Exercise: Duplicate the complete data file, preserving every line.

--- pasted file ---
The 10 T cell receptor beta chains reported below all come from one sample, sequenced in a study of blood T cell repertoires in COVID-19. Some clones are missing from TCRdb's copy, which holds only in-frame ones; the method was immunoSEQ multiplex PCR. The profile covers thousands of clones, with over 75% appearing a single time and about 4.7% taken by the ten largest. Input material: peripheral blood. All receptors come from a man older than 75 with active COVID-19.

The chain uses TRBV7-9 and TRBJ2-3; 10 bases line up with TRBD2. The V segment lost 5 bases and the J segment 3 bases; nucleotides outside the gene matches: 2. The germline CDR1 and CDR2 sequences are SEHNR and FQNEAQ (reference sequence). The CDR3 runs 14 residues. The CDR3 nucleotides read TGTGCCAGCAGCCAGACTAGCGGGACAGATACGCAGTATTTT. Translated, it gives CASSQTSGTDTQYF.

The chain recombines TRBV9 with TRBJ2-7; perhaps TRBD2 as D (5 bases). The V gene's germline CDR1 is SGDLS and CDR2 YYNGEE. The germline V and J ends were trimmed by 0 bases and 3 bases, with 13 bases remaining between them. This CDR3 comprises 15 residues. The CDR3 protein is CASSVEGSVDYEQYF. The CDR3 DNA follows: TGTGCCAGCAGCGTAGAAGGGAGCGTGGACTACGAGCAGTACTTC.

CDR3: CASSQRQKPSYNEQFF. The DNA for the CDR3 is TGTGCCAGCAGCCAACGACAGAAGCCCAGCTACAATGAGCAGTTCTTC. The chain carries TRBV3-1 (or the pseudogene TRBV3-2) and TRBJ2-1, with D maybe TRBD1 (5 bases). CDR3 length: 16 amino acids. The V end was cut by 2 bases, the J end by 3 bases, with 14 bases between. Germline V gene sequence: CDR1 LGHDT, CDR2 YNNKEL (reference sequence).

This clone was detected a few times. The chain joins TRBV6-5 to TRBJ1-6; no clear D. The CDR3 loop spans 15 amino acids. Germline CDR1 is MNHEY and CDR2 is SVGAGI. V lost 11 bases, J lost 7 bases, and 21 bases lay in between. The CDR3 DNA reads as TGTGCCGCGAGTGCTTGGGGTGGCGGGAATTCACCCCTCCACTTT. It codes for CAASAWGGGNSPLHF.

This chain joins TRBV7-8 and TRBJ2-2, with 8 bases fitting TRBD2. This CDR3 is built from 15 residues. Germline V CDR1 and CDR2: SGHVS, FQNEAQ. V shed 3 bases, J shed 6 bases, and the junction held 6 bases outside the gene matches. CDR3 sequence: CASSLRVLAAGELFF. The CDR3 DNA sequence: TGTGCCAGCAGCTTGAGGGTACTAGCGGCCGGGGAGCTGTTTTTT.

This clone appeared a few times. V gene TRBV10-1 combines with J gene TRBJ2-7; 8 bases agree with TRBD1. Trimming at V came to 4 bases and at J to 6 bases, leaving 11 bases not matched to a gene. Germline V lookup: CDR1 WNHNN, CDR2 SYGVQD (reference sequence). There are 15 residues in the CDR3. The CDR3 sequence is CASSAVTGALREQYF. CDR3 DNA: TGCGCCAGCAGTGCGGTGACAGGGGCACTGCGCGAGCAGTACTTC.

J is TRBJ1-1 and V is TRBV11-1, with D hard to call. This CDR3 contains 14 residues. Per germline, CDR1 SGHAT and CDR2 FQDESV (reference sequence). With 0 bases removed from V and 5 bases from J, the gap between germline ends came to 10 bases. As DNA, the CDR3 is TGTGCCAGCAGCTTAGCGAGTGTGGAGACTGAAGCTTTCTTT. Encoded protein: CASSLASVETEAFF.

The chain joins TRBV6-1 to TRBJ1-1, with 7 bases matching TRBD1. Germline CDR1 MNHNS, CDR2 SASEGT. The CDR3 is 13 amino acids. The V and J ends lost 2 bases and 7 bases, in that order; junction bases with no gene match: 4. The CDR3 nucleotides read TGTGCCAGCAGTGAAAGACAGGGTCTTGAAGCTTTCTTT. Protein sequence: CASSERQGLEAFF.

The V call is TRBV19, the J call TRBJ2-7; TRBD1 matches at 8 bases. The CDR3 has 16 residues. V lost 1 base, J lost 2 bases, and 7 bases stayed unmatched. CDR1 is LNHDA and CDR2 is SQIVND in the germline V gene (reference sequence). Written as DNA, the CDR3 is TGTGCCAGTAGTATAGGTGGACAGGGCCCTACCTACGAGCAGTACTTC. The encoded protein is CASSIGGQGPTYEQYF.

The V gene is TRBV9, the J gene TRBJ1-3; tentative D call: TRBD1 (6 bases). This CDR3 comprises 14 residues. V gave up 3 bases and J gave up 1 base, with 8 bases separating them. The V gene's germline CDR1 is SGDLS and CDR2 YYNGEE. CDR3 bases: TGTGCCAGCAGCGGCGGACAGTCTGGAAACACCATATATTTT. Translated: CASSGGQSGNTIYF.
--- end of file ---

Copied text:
The 10 T cell receptor beta chains reported below all come from one sample, sequenced in a study of blood T cell repertoires in COVID-19. Some clones are missing from TCRdb's copy, which holds only in-frame ones; the method was immunoSEQ multiplex PCR. The profile covers thousands of clones, with over 75% appearing a single time and about 4.7% taken by the ten largest. Input material: peripheral blood. All receptors come from a man older than 75 with active COVID-19.

The chain uses TRBV7-9 and TRBJ2-3; 10 bases line up with TRBD2. The V segment lost 5 bases and the J segment 3 bases; nucleotides outside the gene matches: 2. The germline CDR1 and CDR2 sequences are SEHNR and FQNEAQ (reference sequence). The CDR3 runs 14 residues. The CDR3 nucleotides read TGTGCCAGCAGCCAGACTAGCGGGACAGATACGCAGTATTTT. Translated, it gives CASSQTSGTDTQYF.

The chain recombines TRBV9 with TRBJ2-7; perhaps TRBD2 as D (5 bases). The V gene's germline CDR1 is SGDLS and CDR2 YYNGEE. The germline V and J ends were trimmed by 0 bases and 3 bases, with 13 bases remaining between them. This CDR3 comprises 15 residues. The CDR3 protein is CASSVEGSVDYEQYF. The CDR3 DNA follows: TGTGCCAGCAGCGTAGAAGGGAGCGTGGACTACGAGCAGTACTTC.

CDR3: CASSQRQKPSYNEQFF. The DNA for the CDR3 is TGTGCCAGCAGCCAACGACAGAAGCCCAGCTACAATGAGCAGTTCTTC. The chain carries TRBV3-1 (or the pseudogene TRBV3-2) and TRBJ2-1, with D maybe TRBD1 (5 bases). CDR3 length: 16 amino acids. The V end was cut by 2 bases, the J end by 3 bases, with 14 bases between. Germline V gene sequence: CDR1 LGHDT, CDR2 YNNKEL (reference sequence).

This clone was detected a few times. The chain joins TRBV6-5 to TRBJ1-6; no clear D. The CDR3 loop spans 15 amino acids. Germline CDR1 is MNHEY and CDR2 is SVGAGI. V lost 11 bases, J lost 7 bases, and 21 bases lay in between. The CDR3 DNA reads as TGTGCCGCGAGTGCTTGGGGTGGCGGGAATTCACCCCTCCACTTT. It codes for CAASAWGGGNSPLHF.

This chain joins TRBV7-8 and TRBJ2-2, with 8 bases fitting TRBD2. This CDR3 is built from 15 residues. Germline V CDR1 and CDR2: SGHVS, FQNEAQ. V shed 3 bases, J shed 6 bases, and the junction held 6 bases outside the gene matches. CDR3 sequence: CASSLRVLAAGELFF. The CDR3 DNA sequence: TGTGCCAGCAGCTTGAGGGTACTAGCGGCCGGGGAGCTGTTTTTT.

This clone appeared a few times. V gene TRBV10-1 combines with J gene TRBJ2-7; 8 bases agree with TRBD1. Trimming at V came to 4 bases and at J to 6 bases, leaving 11 bases not matched to a gene. Germline V lookup: CDR1 WNHNN, CDR2 SYGVQD (reference sequence). There are 15 residues in the CDR3. The CDR3 sequence is CASSAVTGALREQYF. CDR3 DNA: TGCGCCAGCAGTGCGGTGACAGGGGCACTGCGCGAGCAGTACTTC.

J is TRBJ1-1 and V is TRBV11-1, with D hard to call. This CDR3 contains 14 residues. Per germline, CDR1 SGHAT and CDR2 FQDESV (reference sequence). With 0 bases removed from V and 5 bases from J, the gap between germline ends came to 10 bases. As DNA, the CDR3 is TGTGCCAGCAGCTTAGCGAGTGTGGAGACTGAAGCTTTCTTT. Encoded protein: CASSLASVETEAFF.

The chain joins TRBV6-1 to TRBJ1-1, with 7 bases matching TRBD1. Germline CDR1 MNHNS, CDR2 SASEGT. The CDR3 is 13 amino acids. The V and J ends lost 2 bases and 7 bases, in that order; junction bases with no gene match: 4. The CDR3 nucleotides read TGTGCCAGCAGTGAAAGACAGGGTCTTGAAGCTTTCTTT. Protein sequence: CASSERQGLEAFF.

The V call is TRBV19, the J call TRBJ2-7; TRBD1 matches at 8 bases. The CDR3 has 16 residues. V lost 1 base, J lost 2 bases, and 7 bases stayed unmatched. CDR1 is LNHDA and CDR2 is SQIVND in the germline V gene (reference sequence). Written as DNA, the CDR3 is TGTGCCAGTAGTATAGGTGGACAGGGCCCTACCTACGAGCAGTACTTC. The encoded protein is CASSIGGQGPTYEQYF.

The V gene is TRBV9, the J gene TRBJ1-3; tentative D call: TRBD1 (6 bases). This CDR3 comprises 14 residues. V gave up 3 bases and J gave up 1 base, with 8 bases separating them. The V gene's germline CDR1 is SGDLS and CDR2 YYNGEE. CDR3 bases: TGTGCCAGCAGCGGCGGACAGTCTGGAAACACCATATATTTT. Translated: CASSGGQSGNTIYF.